SpaceX launched its latest prototype rocket on a flight to about 40,000 feet altitude on Wednesday, a test which appeared successful until the very last moment.
Starship prototype Serial Number 8, or SN8, launched smoothly into the sky above SpaceX's facility in Boca Chica, Texas. The rocket appeared to complete several of the development objectives it was aiming for, including testing its aerodynamics and a flip to prepare itself for landing.
But the rocket exploded on impact as it attempted to land, after flying for nearly seven minutes. As it was a test article, the prototype did not have any crew onboard and SpaceX had cleared the launch facility of people in the hours before the launch.
Starship SN8 is built of stainless steel, with the prototypes representing the early versions of the rocket that CEO Elon Musk unveiled last year. The company is developing Starship with the goal of launching cargo and as many as a 100 people at a time on missions to the Moon and Mars.
The company is building and testing the Starship prototypes at its growing facility in Boca Chica. The facility on the coast of the Gulf of Mexico, about 20 miles east of the Texas city of Brownsville on the Mexico border.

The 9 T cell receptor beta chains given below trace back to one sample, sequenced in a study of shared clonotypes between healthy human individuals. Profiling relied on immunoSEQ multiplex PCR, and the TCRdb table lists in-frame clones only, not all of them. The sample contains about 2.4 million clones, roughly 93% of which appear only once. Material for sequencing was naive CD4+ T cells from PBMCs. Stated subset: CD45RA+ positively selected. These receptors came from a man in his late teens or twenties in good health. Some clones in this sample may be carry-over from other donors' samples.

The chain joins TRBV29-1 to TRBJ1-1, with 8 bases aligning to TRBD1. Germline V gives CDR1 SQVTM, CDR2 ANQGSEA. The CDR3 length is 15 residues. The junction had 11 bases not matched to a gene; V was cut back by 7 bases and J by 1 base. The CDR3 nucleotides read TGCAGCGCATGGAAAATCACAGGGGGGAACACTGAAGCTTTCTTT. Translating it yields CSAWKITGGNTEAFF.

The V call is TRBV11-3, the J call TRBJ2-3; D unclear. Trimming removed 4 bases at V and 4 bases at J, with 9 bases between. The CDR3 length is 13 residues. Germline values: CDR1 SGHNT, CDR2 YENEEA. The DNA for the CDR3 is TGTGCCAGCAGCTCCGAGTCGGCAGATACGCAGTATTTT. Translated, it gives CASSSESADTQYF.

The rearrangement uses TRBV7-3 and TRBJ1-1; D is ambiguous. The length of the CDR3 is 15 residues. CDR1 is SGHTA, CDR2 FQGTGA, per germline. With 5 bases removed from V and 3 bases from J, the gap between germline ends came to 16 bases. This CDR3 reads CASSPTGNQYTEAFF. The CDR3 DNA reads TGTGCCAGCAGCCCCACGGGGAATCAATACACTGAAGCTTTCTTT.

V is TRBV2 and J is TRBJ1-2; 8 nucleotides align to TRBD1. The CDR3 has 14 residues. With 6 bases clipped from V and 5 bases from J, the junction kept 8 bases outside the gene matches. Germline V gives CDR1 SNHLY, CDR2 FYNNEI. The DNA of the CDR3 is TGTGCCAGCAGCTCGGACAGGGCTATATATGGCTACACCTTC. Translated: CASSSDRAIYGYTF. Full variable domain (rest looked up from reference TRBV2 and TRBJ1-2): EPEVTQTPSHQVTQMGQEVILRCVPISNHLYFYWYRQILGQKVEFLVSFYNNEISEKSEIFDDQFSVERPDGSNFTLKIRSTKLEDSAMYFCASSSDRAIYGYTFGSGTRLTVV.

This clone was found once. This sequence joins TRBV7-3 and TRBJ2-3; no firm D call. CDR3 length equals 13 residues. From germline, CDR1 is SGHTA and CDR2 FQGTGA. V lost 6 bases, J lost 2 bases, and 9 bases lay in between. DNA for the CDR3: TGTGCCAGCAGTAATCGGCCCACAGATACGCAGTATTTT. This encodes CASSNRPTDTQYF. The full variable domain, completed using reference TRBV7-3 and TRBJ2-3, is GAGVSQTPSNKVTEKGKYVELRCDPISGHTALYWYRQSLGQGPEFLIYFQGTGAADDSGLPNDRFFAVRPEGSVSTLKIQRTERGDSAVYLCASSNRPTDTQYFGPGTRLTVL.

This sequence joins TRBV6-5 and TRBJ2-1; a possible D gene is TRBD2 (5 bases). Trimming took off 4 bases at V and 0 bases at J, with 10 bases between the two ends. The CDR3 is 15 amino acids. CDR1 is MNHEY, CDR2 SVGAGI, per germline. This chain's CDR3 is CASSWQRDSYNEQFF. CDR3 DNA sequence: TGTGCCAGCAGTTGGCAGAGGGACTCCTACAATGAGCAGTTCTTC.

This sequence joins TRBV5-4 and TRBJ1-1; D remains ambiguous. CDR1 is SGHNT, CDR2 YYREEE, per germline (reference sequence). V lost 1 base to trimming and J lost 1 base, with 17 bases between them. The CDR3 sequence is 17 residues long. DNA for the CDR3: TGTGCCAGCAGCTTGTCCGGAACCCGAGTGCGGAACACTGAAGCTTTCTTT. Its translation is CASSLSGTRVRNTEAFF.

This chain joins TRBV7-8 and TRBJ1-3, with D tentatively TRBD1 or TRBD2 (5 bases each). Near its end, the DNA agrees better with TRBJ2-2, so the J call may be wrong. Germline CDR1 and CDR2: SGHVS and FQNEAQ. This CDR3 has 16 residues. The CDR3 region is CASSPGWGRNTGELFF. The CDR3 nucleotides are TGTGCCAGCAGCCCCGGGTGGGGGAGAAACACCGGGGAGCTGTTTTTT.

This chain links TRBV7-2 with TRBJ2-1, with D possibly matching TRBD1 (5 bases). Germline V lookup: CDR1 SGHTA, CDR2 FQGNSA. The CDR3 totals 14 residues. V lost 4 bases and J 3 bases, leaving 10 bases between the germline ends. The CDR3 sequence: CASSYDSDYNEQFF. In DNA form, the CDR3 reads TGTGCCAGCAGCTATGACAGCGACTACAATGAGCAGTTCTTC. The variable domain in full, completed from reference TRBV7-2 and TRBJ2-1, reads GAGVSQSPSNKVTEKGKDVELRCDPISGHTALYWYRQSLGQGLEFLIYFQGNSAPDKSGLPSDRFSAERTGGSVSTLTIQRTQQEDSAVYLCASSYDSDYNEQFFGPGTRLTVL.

Despite the explosive ending to the test, Musk quickly shared his enthusiasm for the overall results of the flight. Overall, the flight marked a major step forward in the company's Starship development.
"Successful ascent, switchover to header tanks & precise flap control to landing point!" Musk said in a tweet.
Musk added clarification on the cause of the hard landing, but said the company "got all the data we needed" from the test.
"Fuel header tank pressure was low during landing burn, causing touchdown velocity to be high & RUD [Rapid Unscheduled Disassembly], Musk said. "Congrats SpaceX team hell yeah!!"
Given the multiple milestones SpaceX was looking to achieve with the test, Musk had given the rocket low odds of complete success on the first try.
"Lot of things need to go right, so maybe 1/3 chance" of the rocket landing in one piece, Musk had said.
SpaceX similarly cautioned in statement on its website before the launch that even a crash or explosion was not necessarily a failure for this flight.
"With a test such as this, success is not measured by completion of specific objectives but rather how much we can learn, which will inform and improve the probability of success in the future as SpaceX rapidly advances development of Starship," the company said.
Musk has pivoted the company's attention to Starship ever since SpaceX in May successfully launched its first astronaut mission. He's deemed Starship the company's top priority, declaring in an email obtained by CNBC earlier this year that the development program must accelerate "dramatically and immediately."
Last year Musk said that Starship could potentially fly people in 2020, but he's since acknowledged that the rocket still has many milestones, including "hundreds of missions," to go before that happens.
To date SpaceX has built 10 Starship prototypes, with the company saying that Starship SN9 is almost ready to launch. SpaceX now has two active test stands at its Boca Chica facility, "for rapid development testing."
"Mars, here we come!!" Musk added.
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